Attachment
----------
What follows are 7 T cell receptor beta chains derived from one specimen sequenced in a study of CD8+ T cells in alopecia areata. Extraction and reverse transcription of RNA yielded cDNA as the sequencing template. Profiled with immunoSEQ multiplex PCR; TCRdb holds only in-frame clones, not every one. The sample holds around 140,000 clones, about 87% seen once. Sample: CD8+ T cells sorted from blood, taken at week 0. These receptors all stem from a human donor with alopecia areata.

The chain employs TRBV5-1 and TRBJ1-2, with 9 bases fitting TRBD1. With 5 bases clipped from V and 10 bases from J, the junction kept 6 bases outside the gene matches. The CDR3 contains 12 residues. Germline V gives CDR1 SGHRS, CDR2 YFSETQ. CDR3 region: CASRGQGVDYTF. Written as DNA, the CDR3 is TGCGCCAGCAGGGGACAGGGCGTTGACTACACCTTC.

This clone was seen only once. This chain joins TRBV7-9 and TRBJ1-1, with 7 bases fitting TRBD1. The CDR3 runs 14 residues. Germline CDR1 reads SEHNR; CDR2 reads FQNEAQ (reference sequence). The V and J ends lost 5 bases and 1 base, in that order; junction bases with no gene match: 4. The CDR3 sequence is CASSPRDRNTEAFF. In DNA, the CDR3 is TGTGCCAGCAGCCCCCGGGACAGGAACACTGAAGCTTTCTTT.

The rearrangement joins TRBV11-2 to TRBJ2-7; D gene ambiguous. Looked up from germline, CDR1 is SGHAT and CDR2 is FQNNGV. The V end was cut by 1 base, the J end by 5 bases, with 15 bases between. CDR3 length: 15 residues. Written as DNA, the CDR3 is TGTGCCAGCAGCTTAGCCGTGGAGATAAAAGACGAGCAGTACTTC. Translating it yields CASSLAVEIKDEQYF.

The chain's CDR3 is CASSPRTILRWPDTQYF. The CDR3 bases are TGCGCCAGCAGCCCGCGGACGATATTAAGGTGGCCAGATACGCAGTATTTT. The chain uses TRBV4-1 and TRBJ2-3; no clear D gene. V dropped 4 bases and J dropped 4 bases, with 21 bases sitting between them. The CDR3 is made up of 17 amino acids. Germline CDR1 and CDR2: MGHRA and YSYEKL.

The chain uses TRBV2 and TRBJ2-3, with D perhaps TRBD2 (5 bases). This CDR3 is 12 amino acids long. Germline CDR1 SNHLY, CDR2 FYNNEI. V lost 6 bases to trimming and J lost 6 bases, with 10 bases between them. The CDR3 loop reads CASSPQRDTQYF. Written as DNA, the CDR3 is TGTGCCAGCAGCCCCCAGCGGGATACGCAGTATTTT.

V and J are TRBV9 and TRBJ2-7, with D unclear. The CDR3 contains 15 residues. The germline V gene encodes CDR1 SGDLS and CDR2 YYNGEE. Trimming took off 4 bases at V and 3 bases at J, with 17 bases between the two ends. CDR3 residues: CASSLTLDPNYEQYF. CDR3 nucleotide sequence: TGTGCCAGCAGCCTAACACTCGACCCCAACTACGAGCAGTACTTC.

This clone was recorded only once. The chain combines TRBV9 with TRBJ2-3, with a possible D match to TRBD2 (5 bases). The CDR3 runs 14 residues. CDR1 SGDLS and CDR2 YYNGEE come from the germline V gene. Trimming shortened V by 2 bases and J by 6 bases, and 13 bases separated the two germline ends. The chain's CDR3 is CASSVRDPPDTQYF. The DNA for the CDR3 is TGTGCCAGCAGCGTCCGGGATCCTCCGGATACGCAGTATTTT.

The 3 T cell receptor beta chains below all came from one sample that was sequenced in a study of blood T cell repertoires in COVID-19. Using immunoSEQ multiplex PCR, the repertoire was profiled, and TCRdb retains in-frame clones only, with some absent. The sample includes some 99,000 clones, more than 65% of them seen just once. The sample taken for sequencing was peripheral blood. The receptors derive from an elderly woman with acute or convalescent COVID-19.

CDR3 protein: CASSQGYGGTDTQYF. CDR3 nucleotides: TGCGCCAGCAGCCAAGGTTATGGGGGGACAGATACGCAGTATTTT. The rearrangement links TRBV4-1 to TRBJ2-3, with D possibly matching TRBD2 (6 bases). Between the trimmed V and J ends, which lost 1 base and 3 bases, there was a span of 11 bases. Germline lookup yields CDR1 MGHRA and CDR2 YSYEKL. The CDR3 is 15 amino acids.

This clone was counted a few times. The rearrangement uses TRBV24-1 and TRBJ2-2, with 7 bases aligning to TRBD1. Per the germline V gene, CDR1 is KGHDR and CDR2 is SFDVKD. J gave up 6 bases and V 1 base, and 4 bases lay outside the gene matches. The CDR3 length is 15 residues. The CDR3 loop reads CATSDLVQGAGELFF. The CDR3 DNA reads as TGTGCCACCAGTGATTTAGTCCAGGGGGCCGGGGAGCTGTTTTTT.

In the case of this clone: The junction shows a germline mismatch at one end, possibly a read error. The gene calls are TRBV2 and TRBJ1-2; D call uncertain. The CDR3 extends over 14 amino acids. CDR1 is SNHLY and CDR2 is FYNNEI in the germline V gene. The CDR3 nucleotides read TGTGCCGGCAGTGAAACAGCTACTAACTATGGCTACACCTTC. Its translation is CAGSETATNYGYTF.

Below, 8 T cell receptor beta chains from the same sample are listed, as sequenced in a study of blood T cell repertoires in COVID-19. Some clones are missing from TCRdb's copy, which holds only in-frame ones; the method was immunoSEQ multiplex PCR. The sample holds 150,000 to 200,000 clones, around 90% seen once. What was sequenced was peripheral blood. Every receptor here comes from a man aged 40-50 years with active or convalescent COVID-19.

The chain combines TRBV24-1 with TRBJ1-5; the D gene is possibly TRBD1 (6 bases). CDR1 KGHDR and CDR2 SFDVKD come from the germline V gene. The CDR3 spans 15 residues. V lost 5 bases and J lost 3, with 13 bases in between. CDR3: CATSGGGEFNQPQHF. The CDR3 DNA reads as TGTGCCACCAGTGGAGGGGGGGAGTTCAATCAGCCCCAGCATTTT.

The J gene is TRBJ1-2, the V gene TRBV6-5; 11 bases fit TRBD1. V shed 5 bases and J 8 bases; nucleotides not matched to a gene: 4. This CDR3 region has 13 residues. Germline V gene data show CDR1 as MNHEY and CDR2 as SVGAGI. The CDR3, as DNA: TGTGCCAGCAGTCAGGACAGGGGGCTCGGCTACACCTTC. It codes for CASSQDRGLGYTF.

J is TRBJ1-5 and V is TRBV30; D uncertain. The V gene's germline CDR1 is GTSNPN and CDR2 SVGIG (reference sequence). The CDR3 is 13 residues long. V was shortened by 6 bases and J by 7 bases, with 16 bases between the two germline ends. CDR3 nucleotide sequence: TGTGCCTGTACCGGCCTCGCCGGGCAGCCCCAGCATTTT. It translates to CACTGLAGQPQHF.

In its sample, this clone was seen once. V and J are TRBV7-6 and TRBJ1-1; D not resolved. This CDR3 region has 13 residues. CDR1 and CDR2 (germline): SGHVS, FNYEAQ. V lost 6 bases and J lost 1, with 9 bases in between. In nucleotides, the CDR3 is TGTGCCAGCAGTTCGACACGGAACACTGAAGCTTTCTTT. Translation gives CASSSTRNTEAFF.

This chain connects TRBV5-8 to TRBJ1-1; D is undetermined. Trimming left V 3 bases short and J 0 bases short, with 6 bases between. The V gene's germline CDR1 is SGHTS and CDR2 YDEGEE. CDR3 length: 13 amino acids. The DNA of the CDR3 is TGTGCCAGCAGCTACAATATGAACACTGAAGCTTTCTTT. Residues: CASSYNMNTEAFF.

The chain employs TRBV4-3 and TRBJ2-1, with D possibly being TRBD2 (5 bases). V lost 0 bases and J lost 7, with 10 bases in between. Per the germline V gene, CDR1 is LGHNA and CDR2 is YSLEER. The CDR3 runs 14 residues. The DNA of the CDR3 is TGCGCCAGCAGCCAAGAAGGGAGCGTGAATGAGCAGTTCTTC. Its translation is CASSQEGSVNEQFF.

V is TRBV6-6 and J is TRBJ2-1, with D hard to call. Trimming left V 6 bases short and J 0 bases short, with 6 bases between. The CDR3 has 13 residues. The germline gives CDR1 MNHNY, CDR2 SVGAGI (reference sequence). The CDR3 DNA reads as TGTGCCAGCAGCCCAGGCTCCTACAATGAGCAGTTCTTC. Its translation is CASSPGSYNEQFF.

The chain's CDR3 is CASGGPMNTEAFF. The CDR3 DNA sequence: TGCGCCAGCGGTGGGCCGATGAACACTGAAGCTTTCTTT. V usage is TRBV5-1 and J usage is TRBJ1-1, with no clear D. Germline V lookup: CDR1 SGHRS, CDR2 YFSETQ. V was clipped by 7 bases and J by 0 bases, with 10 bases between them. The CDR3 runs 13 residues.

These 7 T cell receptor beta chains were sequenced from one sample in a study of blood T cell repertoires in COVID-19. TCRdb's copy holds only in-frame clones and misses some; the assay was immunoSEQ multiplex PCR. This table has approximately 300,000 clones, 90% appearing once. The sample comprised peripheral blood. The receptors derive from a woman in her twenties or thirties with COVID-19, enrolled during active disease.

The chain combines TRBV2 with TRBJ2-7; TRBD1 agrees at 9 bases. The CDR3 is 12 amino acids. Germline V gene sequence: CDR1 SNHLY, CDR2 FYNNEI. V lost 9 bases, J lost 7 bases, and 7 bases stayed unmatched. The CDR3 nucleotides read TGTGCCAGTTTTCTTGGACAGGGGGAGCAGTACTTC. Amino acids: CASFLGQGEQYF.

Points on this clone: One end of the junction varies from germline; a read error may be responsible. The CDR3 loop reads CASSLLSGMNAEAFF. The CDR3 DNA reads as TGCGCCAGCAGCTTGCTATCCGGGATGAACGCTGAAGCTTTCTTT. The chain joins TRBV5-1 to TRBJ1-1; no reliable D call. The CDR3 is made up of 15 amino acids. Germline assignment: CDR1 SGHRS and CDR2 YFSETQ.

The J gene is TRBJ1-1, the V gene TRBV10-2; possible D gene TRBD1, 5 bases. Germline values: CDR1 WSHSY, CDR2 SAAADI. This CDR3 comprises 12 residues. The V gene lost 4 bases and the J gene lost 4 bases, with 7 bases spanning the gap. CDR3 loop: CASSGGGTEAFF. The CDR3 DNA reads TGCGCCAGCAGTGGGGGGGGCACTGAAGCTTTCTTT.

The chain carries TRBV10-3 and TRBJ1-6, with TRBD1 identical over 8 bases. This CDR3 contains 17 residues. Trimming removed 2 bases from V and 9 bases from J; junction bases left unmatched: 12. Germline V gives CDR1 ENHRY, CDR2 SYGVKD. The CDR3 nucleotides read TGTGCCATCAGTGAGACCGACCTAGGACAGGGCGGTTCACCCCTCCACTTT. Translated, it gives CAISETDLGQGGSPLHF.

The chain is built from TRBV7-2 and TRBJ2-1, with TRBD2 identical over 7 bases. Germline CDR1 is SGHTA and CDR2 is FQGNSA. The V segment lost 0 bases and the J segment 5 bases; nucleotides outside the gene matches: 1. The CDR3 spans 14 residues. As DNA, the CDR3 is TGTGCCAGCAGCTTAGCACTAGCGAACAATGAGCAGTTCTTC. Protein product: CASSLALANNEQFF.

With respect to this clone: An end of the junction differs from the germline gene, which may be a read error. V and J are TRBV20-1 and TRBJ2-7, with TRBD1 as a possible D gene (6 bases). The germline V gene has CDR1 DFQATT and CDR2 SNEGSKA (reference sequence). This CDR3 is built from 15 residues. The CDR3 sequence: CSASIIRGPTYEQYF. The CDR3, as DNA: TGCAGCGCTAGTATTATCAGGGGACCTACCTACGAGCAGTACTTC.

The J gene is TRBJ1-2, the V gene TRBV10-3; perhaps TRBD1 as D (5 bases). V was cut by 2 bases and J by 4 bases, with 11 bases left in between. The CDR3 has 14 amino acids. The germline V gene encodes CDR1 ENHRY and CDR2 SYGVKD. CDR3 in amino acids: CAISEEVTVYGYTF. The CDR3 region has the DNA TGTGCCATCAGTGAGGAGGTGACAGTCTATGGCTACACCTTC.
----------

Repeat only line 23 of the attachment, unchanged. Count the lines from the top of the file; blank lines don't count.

The chain combines TRBV2 with TRBJ2-7; TRBD1 agrees at 9 bases. The CDR3 is 12 amino acids. Germline V gene sequence: CDR1 SNHLY, CDR2 FYNNEI. V lost 9 bases, J lost 7 bases, and 7 bases stayed unmatched. The CDR3 nucleotides read TGTGCCAGTTTTCTTGGACAGGGGGAGCAGTACTTC. Amino acids: CASFLGQGEQYF.